Angeles, BC363837; Kempton v. Clark, BC374938; and Kempton
4
In the action before us, Kempton v. Cooper, BC354136 (the
Present Action), Kinney and Kempton filed a cross-action against
Clark, alleging unmerchantable title. The trial court sustained
Clark’s demurrer to the cross-complaint without leave to amend,
and the judgment was affirmed on appeal. (Kempton v. Clark
(June 30, 2008, B200893) [nonpub. opn.].)
Following Kinney and Kempton’s unsuccessful appeal,
Clark moved for attorney fees under the Agreement as the
prevailing party in the litigation. On December 15, 2008, the
trial court granted her motion and awarded $9,349 in attorney
fees. Kinney and Kempton appealed and we affirmed the fee
award. (Kempton v. Clark (Feb. 3, 2010, B213386) [nonpub.
opn.].)
Kinney is Declared a Vexatious Litigant in State Courts
Meanwhile, Kinney and Kempton were still litigating
Kempton v. Clark, BC374938, a fraud action arising from the
Fernwood property transaction (the Related Action). In 2008, at
the request of Clark and her brokers in the Related Action, the
Los Angeles County Superior Court declared Kinney to be a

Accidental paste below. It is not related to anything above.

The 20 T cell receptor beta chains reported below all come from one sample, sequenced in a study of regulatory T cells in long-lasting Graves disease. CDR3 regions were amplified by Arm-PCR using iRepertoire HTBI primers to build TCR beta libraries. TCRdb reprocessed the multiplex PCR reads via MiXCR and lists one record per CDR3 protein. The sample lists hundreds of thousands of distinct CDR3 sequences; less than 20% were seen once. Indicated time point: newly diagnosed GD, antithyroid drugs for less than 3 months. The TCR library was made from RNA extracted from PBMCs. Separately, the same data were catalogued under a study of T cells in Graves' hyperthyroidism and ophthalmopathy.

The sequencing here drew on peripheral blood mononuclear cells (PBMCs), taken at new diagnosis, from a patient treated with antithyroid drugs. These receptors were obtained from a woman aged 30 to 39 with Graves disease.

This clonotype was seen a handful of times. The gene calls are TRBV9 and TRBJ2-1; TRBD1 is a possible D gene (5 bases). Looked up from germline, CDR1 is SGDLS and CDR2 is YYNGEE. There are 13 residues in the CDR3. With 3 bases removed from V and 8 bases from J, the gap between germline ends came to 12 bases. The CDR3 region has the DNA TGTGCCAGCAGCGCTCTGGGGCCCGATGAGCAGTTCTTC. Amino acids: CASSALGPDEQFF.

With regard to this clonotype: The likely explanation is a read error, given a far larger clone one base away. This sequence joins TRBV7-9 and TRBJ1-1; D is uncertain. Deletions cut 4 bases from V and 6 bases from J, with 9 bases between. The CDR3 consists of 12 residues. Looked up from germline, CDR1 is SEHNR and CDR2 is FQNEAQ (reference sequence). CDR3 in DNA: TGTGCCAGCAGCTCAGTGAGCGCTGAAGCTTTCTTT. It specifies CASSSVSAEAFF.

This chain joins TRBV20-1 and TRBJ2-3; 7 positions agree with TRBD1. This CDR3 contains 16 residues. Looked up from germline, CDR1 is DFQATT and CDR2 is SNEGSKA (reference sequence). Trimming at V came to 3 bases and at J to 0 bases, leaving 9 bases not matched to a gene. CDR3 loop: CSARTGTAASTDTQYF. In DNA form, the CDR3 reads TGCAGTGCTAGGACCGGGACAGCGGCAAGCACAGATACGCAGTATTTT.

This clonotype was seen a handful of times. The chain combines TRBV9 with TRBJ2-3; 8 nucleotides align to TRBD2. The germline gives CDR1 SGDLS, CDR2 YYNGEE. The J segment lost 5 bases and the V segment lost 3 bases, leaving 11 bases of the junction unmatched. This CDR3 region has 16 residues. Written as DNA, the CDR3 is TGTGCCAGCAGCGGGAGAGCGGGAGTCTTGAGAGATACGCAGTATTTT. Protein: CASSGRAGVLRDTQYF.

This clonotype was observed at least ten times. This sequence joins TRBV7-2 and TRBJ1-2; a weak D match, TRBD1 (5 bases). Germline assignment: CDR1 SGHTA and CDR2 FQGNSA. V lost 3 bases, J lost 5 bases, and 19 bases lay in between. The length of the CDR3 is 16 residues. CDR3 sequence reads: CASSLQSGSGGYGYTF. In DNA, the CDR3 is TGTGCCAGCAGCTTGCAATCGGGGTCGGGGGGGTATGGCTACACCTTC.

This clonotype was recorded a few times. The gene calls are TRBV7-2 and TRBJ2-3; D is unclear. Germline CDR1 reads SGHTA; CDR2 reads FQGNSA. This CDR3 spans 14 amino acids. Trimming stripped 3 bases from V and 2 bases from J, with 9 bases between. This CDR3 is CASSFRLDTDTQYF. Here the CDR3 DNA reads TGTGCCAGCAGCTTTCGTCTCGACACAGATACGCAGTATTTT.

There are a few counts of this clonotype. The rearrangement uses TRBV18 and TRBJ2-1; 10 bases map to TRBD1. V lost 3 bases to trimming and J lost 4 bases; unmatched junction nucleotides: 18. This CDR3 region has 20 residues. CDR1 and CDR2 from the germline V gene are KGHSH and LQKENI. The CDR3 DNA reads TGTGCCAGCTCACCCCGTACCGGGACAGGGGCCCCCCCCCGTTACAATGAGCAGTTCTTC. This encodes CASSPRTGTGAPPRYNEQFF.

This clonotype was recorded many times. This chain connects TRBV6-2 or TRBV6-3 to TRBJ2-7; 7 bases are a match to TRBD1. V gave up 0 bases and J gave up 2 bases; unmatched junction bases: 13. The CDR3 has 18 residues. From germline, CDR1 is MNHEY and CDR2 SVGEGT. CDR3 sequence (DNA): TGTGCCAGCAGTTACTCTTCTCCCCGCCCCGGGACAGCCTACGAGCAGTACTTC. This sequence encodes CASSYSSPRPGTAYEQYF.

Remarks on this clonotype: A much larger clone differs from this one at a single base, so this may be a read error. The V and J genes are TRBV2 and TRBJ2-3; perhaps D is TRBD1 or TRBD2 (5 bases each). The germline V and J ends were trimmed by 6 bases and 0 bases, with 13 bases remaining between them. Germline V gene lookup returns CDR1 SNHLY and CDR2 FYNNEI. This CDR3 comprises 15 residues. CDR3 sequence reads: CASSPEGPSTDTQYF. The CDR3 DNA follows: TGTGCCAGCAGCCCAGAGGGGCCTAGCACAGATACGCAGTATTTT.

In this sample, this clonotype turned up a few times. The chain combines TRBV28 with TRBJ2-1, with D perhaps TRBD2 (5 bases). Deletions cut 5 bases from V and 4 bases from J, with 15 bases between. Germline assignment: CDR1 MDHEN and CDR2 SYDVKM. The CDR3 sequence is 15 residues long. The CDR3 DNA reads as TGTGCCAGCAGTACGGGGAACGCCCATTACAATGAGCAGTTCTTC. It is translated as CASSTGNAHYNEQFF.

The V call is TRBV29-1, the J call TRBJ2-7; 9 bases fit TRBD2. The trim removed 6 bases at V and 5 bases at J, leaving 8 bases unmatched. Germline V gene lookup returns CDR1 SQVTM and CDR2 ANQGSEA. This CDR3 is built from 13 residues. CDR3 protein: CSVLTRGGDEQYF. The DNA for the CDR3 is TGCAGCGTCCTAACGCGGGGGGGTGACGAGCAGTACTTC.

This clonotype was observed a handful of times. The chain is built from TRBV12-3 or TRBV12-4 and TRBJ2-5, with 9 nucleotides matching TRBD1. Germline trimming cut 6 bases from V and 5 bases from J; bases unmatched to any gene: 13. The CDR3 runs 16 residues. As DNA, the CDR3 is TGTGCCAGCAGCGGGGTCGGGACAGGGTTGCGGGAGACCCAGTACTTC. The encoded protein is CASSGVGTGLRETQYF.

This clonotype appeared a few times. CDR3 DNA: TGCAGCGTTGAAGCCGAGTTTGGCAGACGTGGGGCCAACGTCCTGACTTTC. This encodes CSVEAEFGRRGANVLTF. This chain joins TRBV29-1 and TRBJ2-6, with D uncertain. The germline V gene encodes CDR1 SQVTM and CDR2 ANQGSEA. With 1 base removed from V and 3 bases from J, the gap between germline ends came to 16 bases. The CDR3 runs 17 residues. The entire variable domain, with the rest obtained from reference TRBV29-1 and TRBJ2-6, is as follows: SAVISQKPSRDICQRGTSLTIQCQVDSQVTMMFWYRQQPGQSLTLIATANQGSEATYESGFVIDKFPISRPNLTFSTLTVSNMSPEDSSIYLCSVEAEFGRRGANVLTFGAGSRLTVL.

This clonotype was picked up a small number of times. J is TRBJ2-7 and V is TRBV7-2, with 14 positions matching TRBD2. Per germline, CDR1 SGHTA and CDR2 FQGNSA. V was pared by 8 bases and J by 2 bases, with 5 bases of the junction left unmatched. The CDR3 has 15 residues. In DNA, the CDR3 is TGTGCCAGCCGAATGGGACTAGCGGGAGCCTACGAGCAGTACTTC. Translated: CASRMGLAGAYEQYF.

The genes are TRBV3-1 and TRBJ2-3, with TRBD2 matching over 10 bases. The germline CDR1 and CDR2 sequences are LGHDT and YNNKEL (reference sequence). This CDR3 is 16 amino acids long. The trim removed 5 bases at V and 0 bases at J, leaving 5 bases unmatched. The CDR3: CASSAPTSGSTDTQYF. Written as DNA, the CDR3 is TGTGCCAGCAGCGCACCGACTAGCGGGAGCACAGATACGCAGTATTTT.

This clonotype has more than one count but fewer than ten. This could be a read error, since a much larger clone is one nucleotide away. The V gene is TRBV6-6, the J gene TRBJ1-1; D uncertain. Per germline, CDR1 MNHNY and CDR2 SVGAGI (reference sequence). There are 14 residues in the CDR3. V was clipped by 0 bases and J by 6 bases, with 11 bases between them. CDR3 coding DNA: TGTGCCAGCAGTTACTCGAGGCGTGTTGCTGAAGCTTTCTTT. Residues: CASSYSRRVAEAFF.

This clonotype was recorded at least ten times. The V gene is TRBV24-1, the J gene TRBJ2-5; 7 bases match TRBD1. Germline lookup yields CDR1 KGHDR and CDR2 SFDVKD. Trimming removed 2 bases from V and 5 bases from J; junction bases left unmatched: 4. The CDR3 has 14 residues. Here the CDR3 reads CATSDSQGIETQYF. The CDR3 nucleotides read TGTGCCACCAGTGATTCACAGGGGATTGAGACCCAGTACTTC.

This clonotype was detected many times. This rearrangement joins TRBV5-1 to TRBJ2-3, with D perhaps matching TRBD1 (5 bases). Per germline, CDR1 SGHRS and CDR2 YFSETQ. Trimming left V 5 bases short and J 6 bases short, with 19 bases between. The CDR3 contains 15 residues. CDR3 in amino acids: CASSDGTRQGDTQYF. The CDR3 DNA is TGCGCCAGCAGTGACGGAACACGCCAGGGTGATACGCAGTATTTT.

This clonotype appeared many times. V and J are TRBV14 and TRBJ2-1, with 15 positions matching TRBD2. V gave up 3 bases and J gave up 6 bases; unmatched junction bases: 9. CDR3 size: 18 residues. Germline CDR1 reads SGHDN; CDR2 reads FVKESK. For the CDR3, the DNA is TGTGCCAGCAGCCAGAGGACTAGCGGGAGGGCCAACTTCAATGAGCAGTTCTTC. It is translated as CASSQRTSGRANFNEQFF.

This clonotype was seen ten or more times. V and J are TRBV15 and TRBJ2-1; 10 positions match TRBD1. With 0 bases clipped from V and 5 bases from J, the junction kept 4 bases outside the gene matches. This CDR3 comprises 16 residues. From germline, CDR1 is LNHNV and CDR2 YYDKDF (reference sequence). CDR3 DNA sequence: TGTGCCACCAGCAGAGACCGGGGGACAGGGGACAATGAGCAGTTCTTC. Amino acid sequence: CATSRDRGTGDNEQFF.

vexatious litigant. (In re Kinney, supra, 201 Cal.App.4th at p.
954; Kempton v. Clark (Sept. 25, 2014, B248713) [nonpub. opn.],
p. 2.) Kinney thereafter dismissed himself as a plaintiff without
prejudice, but continued to represent Kempton as her attorney in
the Related Action. (Kempton v. Clark, supra, B248713, p. 2.)
Three years later, in a published opinion issued in
December 2011, Division Two of this District also declared

v. City of Los Angeles, BC413357. (In re Kinney (2011) 201
Cal.App.4th 951, 954, fn. 3.) We take judicial notice of the
unpublished Court of Appeal opinions in these cases, which are
cited below.
5
Kinney to be a vexatious litigant and imposed “a prefiling order
prohibiting Kinney from filing any new litigation—either in his